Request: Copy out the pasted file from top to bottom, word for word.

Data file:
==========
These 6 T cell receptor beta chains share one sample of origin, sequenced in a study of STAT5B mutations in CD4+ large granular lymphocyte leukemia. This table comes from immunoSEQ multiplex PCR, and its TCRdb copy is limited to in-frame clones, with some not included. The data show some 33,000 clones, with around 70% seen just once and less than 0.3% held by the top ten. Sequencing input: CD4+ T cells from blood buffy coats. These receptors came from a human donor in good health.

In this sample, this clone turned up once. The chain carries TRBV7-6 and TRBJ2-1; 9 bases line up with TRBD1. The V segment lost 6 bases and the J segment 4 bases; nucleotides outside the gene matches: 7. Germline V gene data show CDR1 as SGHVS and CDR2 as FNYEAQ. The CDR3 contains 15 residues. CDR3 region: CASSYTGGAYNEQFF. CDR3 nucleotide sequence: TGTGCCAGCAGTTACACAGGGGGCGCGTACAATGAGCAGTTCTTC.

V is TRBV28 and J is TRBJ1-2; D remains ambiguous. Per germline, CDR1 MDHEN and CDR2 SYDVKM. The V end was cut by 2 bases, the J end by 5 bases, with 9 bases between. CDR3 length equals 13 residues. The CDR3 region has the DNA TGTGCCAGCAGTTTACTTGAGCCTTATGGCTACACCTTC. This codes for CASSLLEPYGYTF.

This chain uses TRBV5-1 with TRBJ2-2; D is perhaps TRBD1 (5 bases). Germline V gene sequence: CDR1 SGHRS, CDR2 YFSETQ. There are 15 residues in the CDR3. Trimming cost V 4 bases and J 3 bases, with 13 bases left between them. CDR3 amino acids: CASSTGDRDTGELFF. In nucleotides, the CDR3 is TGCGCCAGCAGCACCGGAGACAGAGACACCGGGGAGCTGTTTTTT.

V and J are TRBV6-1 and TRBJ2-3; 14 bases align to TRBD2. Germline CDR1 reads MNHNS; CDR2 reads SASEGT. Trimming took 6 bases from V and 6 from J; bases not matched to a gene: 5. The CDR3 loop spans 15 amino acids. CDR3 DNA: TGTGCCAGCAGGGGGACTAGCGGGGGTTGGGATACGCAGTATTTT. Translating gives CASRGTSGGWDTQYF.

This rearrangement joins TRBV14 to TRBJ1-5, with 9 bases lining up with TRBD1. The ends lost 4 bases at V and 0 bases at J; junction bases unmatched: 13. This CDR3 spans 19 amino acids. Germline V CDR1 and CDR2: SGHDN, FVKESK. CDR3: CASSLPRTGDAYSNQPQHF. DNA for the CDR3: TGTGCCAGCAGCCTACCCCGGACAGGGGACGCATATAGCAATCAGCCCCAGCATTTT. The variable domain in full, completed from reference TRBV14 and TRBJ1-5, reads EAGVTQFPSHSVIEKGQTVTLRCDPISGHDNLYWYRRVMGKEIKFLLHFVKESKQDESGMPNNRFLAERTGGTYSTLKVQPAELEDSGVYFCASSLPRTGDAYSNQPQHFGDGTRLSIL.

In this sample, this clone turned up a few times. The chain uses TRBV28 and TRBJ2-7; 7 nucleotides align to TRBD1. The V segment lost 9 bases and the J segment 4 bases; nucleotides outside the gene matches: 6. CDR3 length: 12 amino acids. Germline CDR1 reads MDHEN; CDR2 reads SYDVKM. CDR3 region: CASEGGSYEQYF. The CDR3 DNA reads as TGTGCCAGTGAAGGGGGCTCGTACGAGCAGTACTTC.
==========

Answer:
These 6 T cell receptor beta chains share one sample of origin, sequenced in a study of STAT5B mutations in CD4+ large granular lymphocyte leukemia. This table comes from immunoSEQ multiplex PCR, and its TCRdb copy is limited to in-frame clones, with some not included. The data show some 33,000 clones, with around 70% seen just once and less than 0.3% held by the top ten. Sequencing input: CD4+ T cells from blood buffy coats. These receptors came from a human donor in good health.

In this sample, this clone turned up once. The chain carries TRBV7-6 and TRBJ2-1; 9 bases line up with TRBD1. The V segment lost 6 bases and the J segment 4 bases; nucleotides outside the gene matches: 7. Germline V gene data show CDR1 as SGHVS and CDR2 as FNYEAQ. The CDR3 contains 15 residues. CDR3 region: CASSYTGGAYNEQFF. CDR3 nucleotide sequence: TGTGCCAGCAGTTACACAGGGGGCGCGTACAATGAGCAGTTCTTC.

V is TRBV28 and J is TRBJ1-2; D remains ambiguous. Per germline, CDR1 MDHEN and CDR2 SYDVKM. The V end was cut by 2 bases, the J end by 5 bases, with 9 bases between. CDR3 length equals 13 residues. The CDR3 region has the DNA TGTGCCAGCAGTTTACTTGAGCCTTATGGCTACACCTTC. This codes for CASSLLEPYGYTF.

This chain uses TRBV5-1 with TRBJ2-2; D is perhaps TRBD1 (5 bases). Germline V gene sequence: CDR1 SGHRS, CDR2 YFSETQ. There are 15 residues in the CDR3. Trimming cost V 4 bases and J 3 bases, with 13 bases left between them. CDR3 amino acids: CASSTGDRDTGELFF. In nucleotides, the CDR3 is TGCGCCAGCAGCACCGGAGACAGAGACACCGGGGAGCTGTTTTTT.

V and J are TRBV6-1 and TRBJ2-3; 14 bases align to TRBD2. Germline CDR1 reads MNHNS; CDR2 reads SASEGT. Trimming took 6 bases from V and 6 from J; bases not matched to a gene: 5. The CDR3 loop spans 15 amino acids. CDR3 DNA: TGTGCCAGCAGGGGGACTAGCGGGGGTTGGGATACGCAGTATTTT. Translating gives CASRGTSGGWDTQYF.

This rearrangement joins TRBV14 to TRBJ1-5, with 9 bases lining up with TRBD1. The ends lost 4 bases at V and 0 bases at J; junction bases unmatched: 13. This CDR3 spans 19 amino acids. Germline V CDR1 and CDR2: SGHDN, FVKESK. CDR3: CASSLPRTGDAYSNQPQHF. DNA for the CDR3: TGTGCCAGCAGCCTACCCCGGACAGGGGACGCATATAGCAATCAGCCCCAGCATTTT. The variable domain in full, completed from reference TRBV14 and TRBJ1-5, reads EAGVTQFPSHSVIEKGQTVTLRCDPISGHDNLYWYRRVMGKEIKFLLHFVKESKQDESGMPNNRFLAERTGGTYSTLKVQPAELEDSGVYFCASSLPRTGDAYSNQPQHFGDGTRLSIL.

In this sample, this clone turned up a few times. The chain uses TRBV28 and TRBJ2-7; 7 nucleotides align to TRBD1. The V segment lost 9 bases and the J segment 4 bases; nucleotides outside the gene matches: 6. CDR3 length: 12 amino acids. Germline CDR1 reads MDHEN; CDR2 reads SYDVKM. CDR3 region: CASEGGSYEQYF. The CDR3 DNA reads as TGTGCCAGTGAAGGGGGCTCGTACGAGCAGTACTTC.